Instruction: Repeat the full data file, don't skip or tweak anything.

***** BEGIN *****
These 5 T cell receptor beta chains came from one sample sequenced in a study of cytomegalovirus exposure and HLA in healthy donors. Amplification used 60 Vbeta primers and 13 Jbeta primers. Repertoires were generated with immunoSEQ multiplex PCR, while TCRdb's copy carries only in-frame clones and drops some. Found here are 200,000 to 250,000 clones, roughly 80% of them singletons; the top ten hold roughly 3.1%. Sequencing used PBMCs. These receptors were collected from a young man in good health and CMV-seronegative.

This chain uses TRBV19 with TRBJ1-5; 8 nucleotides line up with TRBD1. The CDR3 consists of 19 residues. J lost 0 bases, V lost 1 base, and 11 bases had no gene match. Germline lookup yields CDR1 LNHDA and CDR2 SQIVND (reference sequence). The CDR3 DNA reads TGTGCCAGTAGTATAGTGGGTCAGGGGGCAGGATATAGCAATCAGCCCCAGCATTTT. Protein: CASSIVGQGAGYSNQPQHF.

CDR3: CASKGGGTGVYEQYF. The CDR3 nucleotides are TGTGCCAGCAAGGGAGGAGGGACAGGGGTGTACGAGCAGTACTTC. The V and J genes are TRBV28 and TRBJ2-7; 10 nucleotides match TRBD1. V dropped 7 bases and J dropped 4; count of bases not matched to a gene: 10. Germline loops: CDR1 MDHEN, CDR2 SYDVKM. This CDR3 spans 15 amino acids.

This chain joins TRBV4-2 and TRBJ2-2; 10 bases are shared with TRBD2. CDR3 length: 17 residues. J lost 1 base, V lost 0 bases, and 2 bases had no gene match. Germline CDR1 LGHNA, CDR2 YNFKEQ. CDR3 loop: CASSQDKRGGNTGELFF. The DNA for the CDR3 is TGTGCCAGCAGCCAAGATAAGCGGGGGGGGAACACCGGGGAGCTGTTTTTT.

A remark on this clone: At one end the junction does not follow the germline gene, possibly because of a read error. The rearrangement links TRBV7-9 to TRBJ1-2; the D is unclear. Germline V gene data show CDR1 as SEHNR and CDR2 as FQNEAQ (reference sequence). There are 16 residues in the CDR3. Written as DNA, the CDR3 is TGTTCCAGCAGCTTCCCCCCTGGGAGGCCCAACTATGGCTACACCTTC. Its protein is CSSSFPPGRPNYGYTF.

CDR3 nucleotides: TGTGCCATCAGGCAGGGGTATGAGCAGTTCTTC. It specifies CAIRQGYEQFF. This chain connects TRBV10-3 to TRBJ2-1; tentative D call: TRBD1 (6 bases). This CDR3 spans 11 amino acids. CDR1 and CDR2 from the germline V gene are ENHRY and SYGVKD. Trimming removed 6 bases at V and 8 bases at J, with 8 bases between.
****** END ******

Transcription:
These 5 T cell receptor beta chains came from one sample sequenced in a study of cytomegalovirus exposure and HLA in healthy donors. Amplification used 60 Vbeta primers and 13 Jbeta primers. Repertoires were generated with immunoSEQ multiplex PCR, while TCRdb's copy carries only in-frame clones and drops some. Found here are 200,000 to 250,000 clones, roughly 80% of them singletons; the top ten hold roughly 3.1%. Sequencing used PBMCs. These receptors were collected from a young man in good health and CMV-seronegative.

This chain uses TRBV19 with TRBJ1-5; 8 nucleotides line up with TRBD1. The CDR3 consists of 19 residues. J lost 0 bases, V lost 1 base, and 11 bases had no gene match. Germline lookup yields CDR1 LNHDA and CDR2 SQIVND (reference sequence). The CDR3 DNA reads TGTGCCAGTAGTATAGTGGGTCAGGGGGCAGGATATAGCAATCAGCCCCAGCATTTT. Protein: CASSIVGQGAGYSNQPQHF.

CDR3: CASKGGGTGVYEQYF. The CDR3 nucleotides are TGTGCCAGCAAGGGAGGAGGGACAGGGGTGTACGAGCAGTACTTC. The V and J genes are TRBV28 and TRBJ2-7; 10 nucleotides match TRBD1. V dropped 7 bases and J dropped 4; count of bases not matched to a gene: 10. Germline loops: CDR1 MDHEN, CDR2 SYDVKM. This CDR3 spans 15 amino acids.

This chain joins TRBV4-2 and TRBJ2-2; 10 bases are shared with TRBD2. CDR3 length: 17 residues. J lost 1 base, V lost 0 bases, and 2 bases had no gene match. Germline CDR1 LGHNA, CDR2 YNFKEQ. CDR3 loop: CASSQDKRGGNTGELFF. The DNA for the CDR3 is TGTGCCAGCAGCCAAGATAAGCGGGGGGGGAACACCGGGGAGCTGTTTTTT.

A remark on this clone: At one end the junction does not follow the germline gene, possibly because of a read error. The rearrangement links TRBV7-9 to TRBJ1-2; the D is unclear. Germline V gene data show CDR1 as SEHNR and CDR2 as FQNEAQ (reference sequence). There are 16 residues in the CDR3. Written as DNA, the CDR3 is TGTTCCAGCAGCTTCCCCCCTGGGAGGCCCAACTATGGCTACACCTTC. Its protein is CSSSFPPGRPNYGYTF.

CDR3 nucleotides: TGTGCCATCAGGCAGGGGTATGAGCAGTTCTTC. It specifies CAIRQGYEQFF. This chain connects TRBV10-3 to TRBJ2-1; tentative D call: TRBD1 (6 bases). This CDR3 spans 11 amino acids. CDR1 and CDR2 from the germline V gene are ENHRY and SYGVKD. Trimming removed 6 bases at V and 8 bases at J, with 8 bases between.